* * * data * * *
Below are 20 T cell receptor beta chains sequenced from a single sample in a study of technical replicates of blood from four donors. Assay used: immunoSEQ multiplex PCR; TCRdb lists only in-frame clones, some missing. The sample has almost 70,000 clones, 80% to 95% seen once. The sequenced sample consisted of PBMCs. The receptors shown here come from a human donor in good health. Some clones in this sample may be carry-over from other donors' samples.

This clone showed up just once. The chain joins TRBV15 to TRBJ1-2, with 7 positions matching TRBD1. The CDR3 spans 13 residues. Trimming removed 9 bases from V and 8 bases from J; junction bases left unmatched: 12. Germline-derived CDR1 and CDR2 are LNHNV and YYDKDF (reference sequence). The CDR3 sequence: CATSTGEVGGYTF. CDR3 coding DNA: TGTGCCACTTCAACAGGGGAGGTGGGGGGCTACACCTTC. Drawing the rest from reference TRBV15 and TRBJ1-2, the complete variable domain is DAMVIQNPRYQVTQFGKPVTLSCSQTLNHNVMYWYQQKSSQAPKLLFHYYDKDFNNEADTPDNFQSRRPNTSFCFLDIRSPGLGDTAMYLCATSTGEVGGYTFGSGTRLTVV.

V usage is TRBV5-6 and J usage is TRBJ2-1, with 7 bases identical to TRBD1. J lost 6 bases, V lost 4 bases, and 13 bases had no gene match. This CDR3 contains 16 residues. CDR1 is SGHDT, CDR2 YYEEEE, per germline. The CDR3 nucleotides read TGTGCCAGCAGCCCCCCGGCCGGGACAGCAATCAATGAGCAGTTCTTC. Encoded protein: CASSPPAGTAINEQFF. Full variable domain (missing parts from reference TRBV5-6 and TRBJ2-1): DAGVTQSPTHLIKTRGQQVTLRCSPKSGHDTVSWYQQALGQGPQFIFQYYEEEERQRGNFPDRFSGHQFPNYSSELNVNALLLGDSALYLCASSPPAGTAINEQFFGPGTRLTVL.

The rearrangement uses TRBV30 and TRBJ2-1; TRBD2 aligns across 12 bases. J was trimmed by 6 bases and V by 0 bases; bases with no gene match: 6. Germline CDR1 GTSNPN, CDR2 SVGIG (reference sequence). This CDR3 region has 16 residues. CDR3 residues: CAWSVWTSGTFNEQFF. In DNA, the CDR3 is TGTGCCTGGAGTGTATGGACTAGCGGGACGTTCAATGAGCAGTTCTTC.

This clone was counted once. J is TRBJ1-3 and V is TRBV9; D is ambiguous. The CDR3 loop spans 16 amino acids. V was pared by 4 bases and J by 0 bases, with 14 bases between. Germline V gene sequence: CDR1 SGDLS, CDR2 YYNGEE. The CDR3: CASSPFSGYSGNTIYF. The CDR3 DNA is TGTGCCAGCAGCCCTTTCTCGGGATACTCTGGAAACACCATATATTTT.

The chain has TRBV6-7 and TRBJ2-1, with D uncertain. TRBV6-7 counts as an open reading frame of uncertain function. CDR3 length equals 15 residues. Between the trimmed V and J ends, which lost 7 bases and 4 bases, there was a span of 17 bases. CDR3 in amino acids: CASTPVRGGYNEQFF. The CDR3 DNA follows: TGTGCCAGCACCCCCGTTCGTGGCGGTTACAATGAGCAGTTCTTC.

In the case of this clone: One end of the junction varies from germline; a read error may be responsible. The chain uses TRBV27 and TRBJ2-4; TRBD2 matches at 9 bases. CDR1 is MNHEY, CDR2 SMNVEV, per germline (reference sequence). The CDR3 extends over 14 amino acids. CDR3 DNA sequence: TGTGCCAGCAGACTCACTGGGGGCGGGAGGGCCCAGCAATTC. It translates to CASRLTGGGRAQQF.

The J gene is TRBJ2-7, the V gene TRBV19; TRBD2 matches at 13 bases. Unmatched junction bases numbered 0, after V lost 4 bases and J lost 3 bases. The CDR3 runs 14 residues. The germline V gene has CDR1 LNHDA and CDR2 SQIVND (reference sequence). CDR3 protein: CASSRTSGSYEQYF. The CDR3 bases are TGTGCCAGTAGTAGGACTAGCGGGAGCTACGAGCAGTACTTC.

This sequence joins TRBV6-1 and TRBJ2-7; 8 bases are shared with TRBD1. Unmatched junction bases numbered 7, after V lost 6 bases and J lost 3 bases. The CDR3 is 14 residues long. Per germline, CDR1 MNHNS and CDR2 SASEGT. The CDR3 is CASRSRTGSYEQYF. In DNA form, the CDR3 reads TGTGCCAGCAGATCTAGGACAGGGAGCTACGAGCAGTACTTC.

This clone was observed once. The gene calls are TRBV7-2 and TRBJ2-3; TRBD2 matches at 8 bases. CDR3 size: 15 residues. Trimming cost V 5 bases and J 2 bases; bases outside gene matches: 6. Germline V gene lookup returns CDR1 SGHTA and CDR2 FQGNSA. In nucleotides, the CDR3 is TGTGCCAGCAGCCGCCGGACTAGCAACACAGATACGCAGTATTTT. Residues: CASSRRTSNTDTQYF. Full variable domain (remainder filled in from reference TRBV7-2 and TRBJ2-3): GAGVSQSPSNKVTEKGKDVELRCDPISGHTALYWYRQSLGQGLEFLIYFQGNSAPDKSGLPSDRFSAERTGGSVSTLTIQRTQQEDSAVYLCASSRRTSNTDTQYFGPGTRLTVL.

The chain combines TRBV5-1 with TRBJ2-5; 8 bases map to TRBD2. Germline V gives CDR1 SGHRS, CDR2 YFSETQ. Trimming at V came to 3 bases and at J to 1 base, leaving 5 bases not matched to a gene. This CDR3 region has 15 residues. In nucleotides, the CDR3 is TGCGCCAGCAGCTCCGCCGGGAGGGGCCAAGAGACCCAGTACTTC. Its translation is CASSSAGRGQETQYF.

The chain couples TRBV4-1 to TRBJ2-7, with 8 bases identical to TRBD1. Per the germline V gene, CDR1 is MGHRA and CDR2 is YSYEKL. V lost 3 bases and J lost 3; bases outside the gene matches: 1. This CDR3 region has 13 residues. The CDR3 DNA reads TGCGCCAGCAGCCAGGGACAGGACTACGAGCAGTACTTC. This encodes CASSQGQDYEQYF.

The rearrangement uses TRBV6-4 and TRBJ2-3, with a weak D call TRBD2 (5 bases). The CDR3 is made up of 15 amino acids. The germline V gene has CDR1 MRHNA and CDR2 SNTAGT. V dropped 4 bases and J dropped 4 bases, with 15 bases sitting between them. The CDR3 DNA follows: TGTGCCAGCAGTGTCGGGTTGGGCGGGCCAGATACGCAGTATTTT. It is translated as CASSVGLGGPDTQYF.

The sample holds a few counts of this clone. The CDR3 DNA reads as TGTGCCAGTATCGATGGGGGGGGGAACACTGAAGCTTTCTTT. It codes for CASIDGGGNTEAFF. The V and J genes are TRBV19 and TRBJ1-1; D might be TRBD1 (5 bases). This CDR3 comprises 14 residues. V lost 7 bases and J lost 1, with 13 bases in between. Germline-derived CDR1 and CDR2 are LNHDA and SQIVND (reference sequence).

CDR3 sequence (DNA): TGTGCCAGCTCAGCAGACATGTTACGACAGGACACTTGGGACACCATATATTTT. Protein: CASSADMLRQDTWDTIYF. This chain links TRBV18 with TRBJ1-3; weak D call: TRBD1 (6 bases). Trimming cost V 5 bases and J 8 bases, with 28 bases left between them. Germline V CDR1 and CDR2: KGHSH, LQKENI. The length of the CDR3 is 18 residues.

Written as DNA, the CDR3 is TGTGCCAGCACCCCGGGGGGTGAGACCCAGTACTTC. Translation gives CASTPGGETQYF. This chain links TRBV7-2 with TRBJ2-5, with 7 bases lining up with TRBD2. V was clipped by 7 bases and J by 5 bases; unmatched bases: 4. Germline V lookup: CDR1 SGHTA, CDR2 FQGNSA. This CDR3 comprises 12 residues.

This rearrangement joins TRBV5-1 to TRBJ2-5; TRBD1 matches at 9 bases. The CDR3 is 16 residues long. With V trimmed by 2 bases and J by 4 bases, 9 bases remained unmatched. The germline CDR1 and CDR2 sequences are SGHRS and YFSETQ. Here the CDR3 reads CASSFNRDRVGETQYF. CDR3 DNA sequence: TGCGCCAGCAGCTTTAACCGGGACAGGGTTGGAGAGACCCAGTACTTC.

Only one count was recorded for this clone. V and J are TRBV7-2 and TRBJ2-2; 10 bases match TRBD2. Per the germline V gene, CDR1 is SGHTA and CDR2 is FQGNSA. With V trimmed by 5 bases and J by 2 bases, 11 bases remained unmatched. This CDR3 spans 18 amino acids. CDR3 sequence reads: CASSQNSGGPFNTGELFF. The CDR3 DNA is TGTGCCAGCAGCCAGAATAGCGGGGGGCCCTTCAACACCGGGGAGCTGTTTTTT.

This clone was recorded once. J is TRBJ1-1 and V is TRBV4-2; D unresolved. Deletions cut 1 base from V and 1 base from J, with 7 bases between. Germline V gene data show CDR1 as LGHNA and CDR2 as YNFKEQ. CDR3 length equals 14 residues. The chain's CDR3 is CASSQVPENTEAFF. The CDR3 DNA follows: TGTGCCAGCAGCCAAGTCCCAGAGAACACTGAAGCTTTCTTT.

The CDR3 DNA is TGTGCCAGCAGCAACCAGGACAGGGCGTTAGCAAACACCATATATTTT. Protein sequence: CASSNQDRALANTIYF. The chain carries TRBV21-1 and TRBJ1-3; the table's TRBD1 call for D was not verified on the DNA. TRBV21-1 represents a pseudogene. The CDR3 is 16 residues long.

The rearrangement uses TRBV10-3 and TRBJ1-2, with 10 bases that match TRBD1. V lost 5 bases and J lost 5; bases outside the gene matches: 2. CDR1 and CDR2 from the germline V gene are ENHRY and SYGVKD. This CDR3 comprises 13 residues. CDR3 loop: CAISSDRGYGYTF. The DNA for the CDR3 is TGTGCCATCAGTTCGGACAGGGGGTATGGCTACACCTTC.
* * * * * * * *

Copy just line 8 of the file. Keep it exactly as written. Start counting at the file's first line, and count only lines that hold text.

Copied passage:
The J gene is TRBJ2-7, the V gene TRBV19; TRBD2 matches at 13 bases. Unmatched junction bases numbered 0, after V lost 4 bases and J lost 3 bases. The CDR3 runs 14 residues. The germline V gene has CDR1 LNHDA and CDR2 SQIVND (reference sequence). CDR3 protein: CASSRTSGSYEQYF. The CDR3 bases are TGTGCCAGTAGTAGGACTAGCGGGAGCTACGAGCAGTACTTC.